Rubbing my eyes awake at 5 a.m. most mornings, the first thing I typically do is look at my iPhone and check my email and Facebook account. The other day, I was startled to see an angry and quite profane Facebook message from an old friend from high school. Pouring my morning coffee, I muttered to myself, "Wow. I wonder what I did to make her so mad."
Nothing, in fact. And after my third cup, I realized that it was a virus, which luckily I didn't click on; if I had, all of my friends might have received the same foul message seemingly from me.
That's the Internet of 2011: along with all of the good things it brings, online criminals, hackers and "phishers" are finding increasingly sophisticated ways to hijack Facebook accounts. But it isn't just Facebook that's at risk: search engines, ISPs and everyday Internet users continue to fight an ongoing battle against deceptive and dangerous websites.
So what's the answer? There's no silver bullet, but Facebook is employing a new strategy, partnering up with the Web of Trust (also known as WOT), which aggregates millions (according to WOT, the tool has been downloaded over 20 million times) of independent users' opinions and ranking about websites' reliability. (My company, LegitScript.com, helps WOT by providing them with our feed of "rogue" Internet pharmacies to assist in their reputation rankings.)
How does it work? For WOT users, it's all about a "plug-in" for your browser: if you use Firefox, Chrome, Safari, Opera or Internet Explorer, you can download hundreds of different tweaks for your browser. Operating in the background, WOT turns your browser into a kaleidoscope of color: when you use a search engine, the aggregated opinions about a website's trustworthiness is reflected, based on a color scheme, right next to the result. And WOT users can give back, ranking websites based on trustworthiness and other criteria.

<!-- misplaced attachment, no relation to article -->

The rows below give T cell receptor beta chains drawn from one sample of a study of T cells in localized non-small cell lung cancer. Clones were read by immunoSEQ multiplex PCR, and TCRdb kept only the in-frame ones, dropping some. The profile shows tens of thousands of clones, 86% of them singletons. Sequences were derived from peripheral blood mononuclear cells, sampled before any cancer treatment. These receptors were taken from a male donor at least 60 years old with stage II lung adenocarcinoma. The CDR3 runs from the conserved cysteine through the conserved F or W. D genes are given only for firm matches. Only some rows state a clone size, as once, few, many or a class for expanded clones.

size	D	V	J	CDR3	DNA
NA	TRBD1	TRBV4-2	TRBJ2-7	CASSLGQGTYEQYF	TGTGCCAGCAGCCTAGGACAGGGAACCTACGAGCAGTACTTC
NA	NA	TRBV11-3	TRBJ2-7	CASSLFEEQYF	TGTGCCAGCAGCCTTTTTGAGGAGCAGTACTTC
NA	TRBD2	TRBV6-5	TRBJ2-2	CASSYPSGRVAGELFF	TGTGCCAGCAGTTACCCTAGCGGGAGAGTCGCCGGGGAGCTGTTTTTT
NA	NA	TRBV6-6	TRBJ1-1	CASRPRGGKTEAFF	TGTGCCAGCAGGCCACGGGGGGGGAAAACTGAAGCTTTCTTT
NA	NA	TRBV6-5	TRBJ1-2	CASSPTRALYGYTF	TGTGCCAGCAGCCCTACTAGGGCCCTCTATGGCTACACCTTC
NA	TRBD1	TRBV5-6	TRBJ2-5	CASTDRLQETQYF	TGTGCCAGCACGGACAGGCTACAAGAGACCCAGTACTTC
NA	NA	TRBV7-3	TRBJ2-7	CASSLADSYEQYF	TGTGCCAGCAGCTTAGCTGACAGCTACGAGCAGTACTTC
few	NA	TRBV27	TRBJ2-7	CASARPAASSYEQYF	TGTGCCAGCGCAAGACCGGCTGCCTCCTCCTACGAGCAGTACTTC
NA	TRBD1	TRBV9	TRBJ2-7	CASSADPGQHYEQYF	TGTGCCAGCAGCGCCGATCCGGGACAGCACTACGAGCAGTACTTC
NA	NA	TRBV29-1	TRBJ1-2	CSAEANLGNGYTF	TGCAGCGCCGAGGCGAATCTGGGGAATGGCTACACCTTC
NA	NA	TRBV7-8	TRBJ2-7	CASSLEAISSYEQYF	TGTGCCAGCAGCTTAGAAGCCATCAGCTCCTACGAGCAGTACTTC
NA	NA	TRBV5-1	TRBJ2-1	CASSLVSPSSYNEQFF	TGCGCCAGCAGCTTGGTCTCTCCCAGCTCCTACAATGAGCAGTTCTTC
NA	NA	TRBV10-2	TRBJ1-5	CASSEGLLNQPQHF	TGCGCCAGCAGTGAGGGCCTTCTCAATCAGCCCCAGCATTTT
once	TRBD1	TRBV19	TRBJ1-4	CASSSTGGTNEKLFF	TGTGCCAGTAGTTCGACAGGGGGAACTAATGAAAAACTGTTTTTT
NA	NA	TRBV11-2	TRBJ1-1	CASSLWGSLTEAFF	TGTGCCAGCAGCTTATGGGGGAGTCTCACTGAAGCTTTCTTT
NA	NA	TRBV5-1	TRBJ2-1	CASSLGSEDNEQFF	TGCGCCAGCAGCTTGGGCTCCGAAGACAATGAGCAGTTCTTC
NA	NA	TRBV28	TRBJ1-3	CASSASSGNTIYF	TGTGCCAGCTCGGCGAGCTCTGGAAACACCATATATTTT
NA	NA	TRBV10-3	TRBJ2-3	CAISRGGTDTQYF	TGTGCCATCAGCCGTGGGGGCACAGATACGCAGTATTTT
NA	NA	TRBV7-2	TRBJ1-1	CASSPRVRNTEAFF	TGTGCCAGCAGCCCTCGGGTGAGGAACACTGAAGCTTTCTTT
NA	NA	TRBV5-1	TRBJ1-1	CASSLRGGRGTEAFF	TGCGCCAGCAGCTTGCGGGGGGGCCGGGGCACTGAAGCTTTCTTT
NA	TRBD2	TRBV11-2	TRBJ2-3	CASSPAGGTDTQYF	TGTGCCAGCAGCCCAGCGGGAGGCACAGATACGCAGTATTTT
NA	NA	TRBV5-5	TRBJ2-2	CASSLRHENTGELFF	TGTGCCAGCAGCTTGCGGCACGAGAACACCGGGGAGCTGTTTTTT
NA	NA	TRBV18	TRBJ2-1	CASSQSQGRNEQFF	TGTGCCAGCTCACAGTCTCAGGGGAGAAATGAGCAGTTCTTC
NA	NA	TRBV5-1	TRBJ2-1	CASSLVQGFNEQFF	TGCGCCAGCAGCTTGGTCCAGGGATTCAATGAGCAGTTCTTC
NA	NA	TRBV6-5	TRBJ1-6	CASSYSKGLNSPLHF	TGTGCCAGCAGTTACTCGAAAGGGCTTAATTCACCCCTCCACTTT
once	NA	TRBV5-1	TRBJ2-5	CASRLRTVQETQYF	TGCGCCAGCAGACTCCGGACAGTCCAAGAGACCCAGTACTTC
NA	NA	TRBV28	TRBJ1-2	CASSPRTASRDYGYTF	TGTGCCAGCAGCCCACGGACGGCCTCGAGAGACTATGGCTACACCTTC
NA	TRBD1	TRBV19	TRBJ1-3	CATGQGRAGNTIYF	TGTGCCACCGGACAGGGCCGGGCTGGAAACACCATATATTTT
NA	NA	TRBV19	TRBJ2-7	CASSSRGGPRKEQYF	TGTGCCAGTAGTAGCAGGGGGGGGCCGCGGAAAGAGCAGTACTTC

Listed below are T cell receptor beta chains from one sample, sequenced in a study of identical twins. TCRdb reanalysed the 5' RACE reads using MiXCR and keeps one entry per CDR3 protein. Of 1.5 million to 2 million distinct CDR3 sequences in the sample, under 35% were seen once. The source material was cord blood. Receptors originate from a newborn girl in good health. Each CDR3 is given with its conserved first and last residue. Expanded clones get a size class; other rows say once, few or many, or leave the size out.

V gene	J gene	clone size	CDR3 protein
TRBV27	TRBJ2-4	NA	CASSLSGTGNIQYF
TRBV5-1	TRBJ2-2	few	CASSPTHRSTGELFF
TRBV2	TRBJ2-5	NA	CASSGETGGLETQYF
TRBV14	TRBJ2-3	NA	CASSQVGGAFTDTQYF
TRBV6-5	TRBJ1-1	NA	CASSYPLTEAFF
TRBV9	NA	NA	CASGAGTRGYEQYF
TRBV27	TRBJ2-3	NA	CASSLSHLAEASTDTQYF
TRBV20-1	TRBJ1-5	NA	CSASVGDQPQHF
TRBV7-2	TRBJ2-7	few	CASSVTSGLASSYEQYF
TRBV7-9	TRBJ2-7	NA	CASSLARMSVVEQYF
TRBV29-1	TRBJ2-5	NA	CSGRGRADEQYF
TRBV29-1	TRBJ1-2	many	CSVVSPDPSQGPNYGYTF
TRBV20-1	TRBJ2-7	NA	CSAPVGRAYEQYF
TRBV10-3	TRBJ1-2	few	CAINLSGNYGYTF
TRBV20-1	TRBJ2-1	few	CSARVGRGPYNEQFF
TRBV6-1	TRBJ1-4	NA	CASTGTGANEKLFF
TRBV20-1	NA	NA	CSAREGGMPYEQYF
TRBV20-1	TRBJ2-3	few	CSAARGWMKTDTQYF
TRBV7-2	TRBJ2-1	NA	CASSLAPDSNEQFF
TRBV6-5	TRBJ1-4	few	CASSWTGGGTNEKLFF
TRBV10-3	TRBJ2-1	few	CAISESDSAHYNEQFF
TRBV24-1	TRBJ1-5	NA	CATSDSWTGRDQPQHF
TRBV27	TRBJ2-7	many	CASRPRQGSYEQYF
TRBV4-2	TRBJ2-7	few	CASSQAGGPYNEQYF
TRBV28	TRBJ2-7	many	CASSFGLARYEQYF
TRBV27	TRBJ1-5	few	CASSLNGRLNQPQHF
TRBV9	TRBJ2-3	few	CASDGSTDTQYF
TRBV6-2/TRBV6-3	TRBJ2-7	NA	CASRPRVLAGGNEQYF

It's the ultimate democratization of the Internet.
Infallible? No system is, but WOT's process controls for disreputable participants trying to game the system. Take the case of Internet pharmacies: our data indicates that only about 2% - 3% of online pharmacies are legitimate, and the rest fail to meet basic legal or safety standards. Sure, rogue Internet pharmacy operators selling fake drugs may try to rank their websites as "trustworthy" in WOT. But it doesn't typically work, because WOT's system assumes that not all users are equally reliable, and reliability has to be earned. Over time, new users' reliability improves and their ratings have more weight; but biased or dishonest reviewers are called out and their reliability ranking ends up in WOT's basement. In short, it's the wisdom of the crowd.
The result: as Internet users see the Internet pharmacy's (or another website's) low ranking, they are less likely to order drugs from the website. This reduces the incentive, and the financial rewards, for Internet pharmacy and other types of cybercrime.
So what does that mean for Facebook users? If you click on a link, that leads to a page with a poor reputation rating given by the WOT community, Facebook will show a warning message. It doesn't mean you don't have the freedom to visit the page if you still want to, but it is a helpful warning tool.
What's interesting about this is what it says about the limits of automation in making the Internet secure. After all, WOT indicates that its crowd-sourcing model regularly identifies threats that automated processes miss. Facebook, Google and other major companies have increasingly advanced algorithms to fight cybercrime and fraud, and those are also indispensable tools. But at the end of the day, the Facebook-WOT deal, which ultimately relies on the wisdom of the crowd, is a reminder that the Internet belongs to all of us, and we're all responsible for it.
Now, back to my morning coffee... and to double-check that I deleted that profane email from my Facebook inbox.
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